In Theosophy, Each Thought CountsAnd Small Moments Prepare the Great Ones
Carlos Cardoso Aveline
The distance between one’s ideal and one’s practice is natural: it means that our Ideal is high.
There has to be a long way between the place we are and the place we want to get to. Otherwise, we would have no ideal in life.
However, one must carefully observe the quality of the efforts he makes to reduce the contrast between precept and practice. The danger of hypocrisy has to be made visible. Transparency is an effective tool to reduce the levels of untruthfulness.
Even in “advanced” levels of learning, everyone must examine the various possibilities of self-deceit and collective delusion.
A leadership that avoids mentioning the danger of becoming whited sepulchres is working under the delusion that the path is not really probationary. It is letting people think that belief is more important than testing every bit of knowledge in practical life.
Avoiding reference to the possibility of failures is the shortest way to pious frauds and every other form of defeat. Hence the need for humbleness and for the courage to be sincere along the way. Being honest to oneself implies being honest to others, and it requires courage because the practice of sincerity irritates many. A sense of justice that is absolutely impartial in ethical questions constitutes a central tenet in esoteric philosophy. To be impartial is to look and to judge with no distortions.
A Master of the Wisdom wrote that in the sight of the Raja-Yogis “an honest boot-black [is] as good as an honest king, and an immoral sweeper far higher and more excusable than an immoral Emperor”.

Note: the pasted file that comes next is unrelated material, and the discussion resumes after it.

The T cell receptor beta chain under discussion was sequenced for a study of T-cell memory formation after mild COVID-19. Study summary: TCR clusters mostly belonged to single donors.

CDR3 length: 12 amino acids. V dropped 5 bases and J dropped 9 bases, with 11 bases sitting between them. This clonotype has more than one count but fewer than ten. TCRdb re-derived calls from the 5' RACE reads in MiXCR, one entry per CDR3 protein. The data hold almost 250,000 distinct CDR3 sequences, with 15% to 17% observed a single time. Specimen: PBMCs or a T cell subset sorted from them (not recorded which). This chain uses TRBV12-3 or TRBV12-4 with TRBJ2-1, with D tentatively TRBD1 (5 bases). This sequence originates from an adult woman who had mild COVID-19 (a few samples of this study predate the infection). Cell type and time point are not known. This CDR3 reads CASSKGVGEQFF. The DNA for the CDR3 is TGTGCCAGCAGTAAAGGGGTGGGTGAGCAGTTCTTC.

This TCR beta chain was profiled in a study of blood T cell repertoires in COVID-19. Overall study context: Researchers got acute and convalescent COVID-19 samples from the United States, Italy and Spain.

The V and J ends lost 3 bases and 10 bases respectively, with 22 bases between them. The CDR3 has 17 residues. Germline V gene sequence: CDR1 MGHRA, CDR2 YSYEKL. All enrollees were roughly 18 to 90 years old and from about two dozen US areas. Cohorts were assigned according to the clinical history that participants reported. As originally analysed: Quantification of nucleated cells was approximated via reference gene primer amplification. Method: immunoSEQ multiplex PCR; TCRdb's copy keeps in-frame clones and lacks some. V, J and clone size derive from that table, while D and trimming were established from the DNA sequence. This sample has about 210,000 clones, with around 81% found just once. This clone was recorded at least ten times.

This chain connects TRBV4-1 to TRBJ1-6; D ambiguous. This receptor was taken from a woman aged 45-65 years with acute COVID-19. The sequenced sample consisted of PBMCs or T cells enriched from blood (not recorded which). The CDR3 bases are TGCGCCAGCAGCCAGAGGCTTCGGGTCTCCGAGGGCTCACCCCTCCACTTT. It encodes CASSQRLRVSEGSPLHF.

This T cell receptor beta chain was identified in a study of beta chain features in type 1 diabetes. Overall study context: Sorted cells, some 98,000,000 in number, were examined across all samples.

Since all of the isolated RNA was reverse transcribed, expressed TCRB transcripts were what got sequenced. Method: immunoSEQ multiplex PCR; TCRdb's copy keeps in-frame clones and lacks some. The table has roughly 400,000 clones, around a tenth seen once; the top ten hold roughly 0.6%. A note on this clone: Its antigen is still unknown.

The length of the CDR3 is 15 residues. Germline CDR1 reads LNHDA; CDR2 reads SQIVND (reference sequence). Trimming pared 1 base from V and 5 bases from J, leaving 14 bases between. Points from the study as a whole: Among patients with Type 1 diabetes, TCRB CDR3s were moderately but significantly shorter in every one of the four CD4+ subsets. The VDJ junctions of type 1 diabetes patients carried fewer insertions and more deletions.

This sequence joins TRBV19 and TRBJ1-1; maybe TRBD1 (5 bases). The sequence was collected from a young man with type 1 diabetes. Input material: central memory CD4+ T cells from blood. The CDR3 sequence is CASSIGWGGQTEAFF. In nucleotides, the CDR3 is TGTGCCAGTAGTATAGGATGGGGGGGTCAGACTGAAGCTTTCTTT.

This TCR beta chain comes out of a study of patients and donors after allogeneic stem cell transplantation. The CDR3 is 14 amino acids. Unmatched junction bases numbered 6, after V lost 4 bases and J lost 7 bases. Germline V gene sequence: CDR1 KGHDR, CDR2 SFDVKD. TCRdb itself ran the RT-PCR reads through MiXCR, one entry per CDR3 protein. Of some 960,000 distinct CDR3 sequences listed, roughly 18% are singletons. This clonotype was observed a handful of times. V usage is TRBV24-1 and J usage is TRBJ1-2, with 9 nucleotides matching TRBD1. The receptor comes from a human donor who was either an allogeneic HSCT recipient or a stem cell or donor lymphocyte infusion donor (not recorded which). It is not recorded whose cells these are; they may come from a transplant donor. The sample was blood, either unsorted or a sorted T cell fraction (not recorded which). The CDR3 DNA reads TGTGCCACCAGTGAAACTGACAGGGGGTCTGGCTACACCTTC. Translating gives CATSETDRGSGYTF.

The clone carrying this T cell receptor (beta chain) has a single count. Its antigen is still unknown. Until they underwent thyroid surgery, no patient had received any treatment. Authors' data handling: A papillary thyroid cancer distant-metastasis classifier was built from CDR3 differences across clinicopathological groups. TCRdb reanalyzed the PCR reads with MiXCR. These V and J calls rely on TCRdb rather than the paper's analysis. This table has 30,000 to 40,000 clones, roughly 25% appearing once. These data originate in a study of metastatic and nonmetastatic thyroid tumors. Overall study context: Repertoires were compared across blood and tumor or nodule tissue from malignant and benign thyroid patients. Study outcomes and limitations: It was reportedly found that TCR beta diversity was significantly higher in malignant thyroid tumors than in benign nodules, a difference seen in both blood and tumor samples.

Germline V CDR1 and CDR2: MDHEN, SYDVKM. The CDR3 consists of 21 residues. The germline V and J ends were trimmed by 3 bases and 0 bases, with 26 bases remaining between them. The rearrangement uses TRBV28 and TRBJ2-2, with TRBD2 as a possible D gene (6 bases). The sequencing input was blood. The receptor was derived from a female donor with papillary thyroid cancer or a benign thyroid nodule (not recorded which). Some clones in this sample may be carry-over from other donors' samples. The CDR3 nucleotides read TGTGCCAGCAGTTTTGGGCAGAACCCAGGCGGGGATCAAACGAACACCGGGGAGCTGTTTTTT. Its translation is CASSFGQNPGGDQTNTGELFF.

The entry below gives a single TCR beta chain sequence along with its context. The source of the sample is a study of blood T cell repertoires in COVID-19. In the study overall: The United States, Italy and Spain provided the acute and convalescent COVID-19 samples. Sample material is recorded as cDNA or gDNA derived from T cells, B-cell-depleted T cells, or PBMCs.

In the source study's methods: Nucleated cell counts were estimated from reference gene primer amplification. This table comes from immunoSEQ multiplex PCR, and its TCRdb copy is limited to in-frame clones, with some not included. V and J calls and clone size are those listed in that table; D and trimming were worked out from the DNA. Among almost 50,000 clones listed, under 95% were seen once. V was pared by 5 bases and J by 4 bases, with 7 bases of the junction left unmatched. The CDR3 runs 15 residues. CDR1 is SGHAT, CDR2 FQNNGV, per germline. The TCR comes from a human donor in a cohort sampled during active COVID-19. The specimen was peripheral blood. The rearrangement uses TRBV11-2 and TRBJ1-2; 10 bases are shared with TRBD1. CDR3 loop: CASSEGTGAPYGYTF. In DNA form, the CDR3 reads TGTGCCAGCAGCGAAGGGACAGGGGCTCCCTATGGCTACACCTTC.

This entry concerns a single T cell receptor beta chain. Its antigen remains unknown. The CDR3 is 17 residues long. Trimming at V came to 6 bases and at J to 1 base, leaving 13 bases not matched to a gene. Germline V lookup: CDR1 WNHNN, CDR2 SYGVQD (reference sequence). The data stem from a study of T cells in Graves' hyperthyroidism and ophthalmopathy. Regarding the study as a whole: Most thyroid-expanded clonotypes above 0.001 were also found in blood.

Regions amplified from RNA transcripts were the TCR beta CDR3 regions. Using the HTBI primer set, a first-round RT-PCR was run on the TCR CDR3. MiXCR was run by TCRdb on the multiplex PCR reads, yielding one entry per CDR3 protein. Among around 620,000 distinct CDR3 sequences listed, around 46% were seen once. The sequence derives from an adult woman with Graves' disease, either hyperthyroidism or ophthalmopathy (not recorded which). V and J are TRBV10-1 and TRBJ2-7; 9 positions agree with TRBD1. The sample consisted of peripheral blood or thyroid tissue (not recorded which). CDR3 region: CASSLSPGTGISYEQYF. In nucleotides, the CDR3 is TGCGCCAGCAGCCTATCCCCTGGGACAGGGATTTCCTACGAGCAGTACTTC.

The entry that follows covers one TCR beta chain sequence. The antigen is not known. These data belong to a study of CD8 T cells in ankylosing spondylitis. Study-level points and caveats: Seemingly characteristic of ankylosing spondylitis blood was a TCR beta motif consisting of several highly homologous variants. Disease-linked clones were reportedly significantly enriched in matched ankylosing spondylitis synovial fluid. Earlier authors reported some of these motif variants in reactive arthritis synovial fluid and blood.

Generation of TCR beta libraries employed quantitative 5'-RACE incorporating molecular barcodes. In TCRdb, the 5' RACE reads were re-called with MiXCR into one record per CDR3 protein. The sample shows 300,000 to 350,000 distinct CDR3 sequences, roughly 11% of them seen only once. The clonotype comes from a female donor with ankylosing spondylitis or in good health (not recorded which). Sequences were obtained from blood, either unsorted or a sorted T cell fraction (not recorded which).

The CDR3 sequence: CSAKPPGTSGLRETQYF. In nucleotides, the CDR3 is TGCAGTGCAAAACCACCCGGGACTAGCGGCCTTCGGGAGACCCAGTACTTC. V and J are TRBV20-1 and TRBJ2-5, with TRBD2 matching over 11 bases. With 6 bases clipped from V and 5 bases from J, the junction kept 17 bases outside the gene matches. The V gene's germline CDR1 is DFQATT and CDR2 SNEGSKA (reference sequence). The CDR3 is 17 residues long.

A simultaneous attention needs to be developed by each pilgrim regarding various and contradictory levels of reality. The Path does not constitute a one-line or monotonous progression. It is multidimensional and alchemically complex. Each step one takes changes all the aspects of the road. Every effective effort transforms the place you are and gives you another point of view, with a number of potential insights.
The experience of progress is therefore not merely accumulative. In order to obtain wisdom, you must give up unwisdom, and a Master wrote to a disciple:
“You have much to unlearn.” 
As we see new facts, false impressions are abandoned. One does not go ahead half a meter without leaving behind the corresponding set of illusions. However, one does not transcend material routines by abandoning his duties. One must perform his tasks, however “boring”, in a way that is consistent with the chosen ideal.
Actions That Are Consistent With One’s Goal
The main tool of the student is his own lower self. Knowing such an instrument and learning to use it with efficiency takes more than one lifetime. The pilgrim has to exchange once and again his old tool for a new one, before fully learning how to work with it. Yet the immediate time is most important in the building of a long-term trajectory to eternal wisdom. There is a lot that can be done in each incarnation which will open his horizons.